But I am having a really hard time writing about it. Don't know why, but I am thinking it has to do with the amount of ideas that resonate with me. I seem to have noted, underlined or ticked several lines or passages on every page.
The firt time I read this was, at least, over a year ago, and I have probably re-read it at least 4 times. Again I am having a hard time on where to start, so instead I am going to just post the partial post I wrote a year ago.....
I love this little piece, and I am so happy that he wrote this. He starts by meeting an old man who knew his father, and this old man wants to tell him all about how things were when the old man was 25. Now Fitzgerald tells us he knows what the old man is remembering is what the old man wants to remember and not reality, and he then tell the reader, that this is what men do. They create an alternate history for themselves, and thatThen I took another stab at trying to untangle my thoughts....
"I will be doing it myself someday. I will concoct for my juniors a Scott Fitzgerald that, it's safe to say, none of my contemporaries would at present recognize. But they will be old themselves then; and they will respect my concoctions as I shall respect theirs..."He is then approached by a reporter who jokes that since Fitzgerald is obsessed with youth that he is rumored to commit suicide before reaching 30. I love his answer to the reporter. How he knows that at 30 he is going to be different, his wife will be different, and even his body will be different.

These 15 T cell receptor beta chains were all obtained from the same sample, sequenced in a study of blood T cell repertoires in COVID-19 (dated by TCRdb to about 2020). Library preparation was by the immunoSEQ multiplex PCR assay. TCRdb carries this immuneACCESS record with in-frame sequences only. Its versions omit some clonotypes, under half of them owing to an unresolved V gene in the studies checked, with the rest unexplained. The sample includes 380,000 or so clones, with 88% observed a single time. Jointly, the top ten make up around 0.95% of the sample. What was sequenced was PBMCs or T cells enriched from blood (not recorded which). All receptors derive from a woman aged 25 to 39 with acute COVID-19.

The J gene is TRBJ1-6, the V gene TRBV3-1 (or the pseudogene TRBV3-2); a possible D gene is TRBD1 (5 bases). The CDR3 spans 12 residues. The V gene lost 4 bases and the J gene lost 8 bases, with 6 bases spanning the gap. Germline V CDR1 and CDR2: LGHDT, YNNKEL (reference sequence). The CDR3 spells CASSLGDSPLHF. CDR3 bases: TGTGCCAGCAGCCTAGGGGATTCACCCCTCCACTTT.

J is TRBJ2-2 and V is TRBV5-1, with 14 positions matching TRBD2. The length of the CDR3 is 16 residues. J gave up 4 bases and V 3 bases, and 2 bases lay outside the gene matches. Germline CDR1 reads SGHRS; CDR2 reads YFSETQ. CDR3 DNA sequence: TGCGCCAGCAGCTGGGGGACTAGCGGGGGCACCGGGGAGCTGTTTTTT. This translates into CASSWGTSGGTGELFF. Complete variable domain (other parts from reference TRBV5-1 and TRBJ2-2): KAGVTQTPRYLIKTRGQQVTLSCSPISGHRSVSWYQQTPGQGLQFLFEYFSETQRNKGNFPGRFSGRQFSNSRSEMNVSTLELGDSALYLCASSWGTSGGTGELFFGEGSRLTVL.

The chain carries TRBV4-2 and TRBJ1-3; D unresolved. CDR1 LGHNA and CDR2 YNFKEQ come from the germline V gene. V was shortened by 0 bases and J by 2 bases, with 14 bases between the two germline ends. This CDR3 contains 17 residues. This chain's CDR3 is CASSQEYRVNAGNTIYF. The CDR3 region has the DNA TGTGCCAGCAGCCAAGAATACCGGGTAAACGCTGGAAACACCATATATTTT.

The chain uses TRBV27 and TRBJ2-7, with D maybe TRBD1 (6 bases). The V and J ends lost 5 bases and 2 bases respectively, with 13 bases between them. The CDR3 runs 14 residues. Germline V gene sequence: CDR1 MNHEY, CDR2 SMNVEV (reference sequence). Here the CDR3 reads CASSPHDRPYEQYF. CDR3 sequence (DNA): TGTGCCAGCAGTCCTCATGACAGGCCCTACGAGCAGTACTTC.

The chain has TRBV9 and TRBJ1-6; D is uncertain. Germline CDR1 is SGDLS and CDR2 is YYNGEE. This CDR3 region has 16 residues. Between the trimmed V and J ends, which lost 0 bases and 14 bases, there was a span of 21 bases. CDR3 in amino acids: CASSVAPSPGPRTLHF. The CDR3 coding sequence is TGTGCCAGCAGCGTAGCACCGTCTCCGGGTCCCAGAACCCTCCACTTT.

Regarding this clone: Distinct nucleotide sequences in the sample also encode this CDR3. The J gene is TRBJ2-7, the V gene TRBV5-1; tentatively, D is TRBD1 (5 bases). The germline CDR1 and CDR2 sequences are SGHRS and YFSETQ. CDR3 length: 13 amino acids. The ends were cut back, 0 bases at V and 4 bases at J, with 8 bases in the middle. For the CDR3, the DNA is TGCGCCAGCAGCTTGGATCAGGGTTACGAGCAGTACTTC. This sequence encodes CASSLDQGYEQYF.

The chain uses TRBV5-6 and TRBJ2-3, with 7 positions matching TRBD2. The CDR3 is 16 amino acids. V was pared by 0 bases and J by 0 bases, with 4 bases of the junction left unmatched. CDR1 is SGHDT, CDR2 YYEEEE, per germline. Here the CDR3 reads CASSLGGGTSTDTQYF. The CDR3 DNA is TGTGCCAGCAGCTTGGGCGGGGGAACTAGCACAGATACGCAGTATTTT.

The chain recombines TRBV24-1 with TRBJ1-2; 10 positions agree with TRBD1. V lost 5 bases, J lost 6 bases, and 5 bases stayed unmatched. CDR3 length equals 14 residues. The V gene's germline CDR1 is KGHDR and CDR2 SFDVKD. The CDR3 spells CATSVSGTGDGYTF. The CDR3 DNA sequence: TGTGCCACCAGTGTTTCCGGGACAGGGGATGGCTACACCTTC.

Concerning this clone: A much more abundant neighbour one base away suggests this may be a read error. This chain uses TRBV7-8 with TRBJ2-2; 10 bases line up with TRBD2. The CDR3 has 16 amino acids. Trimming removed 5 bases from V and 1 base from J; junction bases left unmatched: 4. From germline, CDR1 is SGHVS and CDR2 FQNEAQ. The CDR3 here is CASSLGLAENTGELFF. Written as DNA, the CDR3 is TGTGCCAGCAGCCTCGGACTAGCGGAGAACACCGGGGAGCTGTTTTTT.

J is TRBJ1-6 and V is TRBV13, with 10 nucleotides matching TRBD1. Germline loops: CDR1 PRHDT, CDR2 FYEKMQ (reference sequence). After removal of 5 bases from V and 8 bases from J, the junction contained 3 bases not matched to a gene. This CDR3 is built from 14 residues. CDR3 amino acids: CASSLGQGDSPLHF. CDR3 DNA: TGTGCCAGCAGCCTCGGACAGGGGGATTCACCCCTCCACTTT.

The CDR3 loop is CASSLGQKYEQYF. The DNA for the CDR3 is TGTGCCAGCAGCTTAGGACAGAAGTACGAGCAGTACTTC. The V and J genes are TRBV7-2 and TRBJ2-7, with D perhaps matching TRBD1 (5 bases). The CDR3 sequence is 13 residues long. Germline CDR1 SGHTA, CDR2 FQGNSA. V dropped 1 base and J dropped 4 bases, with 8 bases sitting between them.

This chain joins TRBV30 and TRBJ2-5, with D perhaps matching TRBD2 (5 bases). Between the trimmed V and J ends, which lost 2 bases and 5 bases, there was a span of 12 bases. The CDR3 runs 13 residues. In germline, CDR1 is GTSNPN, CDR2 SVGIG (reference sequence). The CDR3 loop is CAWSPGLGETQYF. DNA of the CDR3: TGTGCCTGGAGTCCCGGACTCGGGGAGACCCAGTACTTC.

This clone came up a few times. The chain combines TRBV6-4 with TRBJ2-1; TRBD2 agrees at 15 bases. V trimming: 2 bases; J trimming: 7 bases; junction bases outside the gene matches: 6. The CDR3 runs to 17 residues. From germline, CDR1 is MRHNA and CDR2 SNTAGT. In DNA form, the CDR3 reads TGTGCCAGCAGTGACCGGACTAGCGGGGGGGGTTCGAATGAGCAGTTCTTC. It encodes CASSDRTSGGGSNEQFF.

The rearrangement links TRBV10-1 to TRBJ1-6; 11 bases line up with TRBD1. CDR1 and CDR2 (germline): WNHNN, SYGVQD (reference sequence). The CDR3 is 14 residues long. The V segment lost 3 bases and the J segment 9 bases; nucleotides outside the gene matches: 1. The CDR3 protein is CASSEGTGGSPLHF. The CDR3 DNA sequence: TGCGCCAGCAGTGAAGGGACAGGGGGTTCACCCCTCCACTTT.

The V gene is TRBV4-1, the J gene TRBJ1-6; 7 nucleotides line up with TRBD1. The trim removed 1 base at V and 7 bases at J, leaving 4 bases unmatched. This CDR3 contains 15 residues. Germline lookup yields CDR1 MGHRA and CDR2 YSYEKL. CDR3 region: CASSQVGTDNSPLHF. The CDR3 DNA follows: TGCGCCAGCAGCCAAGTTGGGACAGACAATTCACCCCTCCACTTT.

I wish he has kept this up throughout his life. He had such insight on himself and through that onto humanity. I would love to see how he would take all the changes that would come in his life, how he would age and change as the world and times changed. What would he have thought about the second world war and the post war era?
This little piece has so much about Fitzgerald and how he sees the world, and how I see the world and how he is able to put them in words. When I start to highlight I have to stop because I would just be highlighting the whole text. It seems that it all speaks to me. In effect, this is going to be one of those rambling thought posts, where I just get it out. If it strikes your fancy then go get a copy and read it for yourself. You won't be sorry.
What I think and feel at 25 shows Fitzgerald wit. It is funny, I love how he creates the images that he sees in his head. I have often said that many people don't get my humor because I see the funny in my head and just can't get it out. Luckily I have married someone who has learned how my brain works and understands my thought bubbles. Any ways an example of this is the description of the picture the newspaper man will use to describe the impending suicide of Scott and Zelda to avoid turning 30...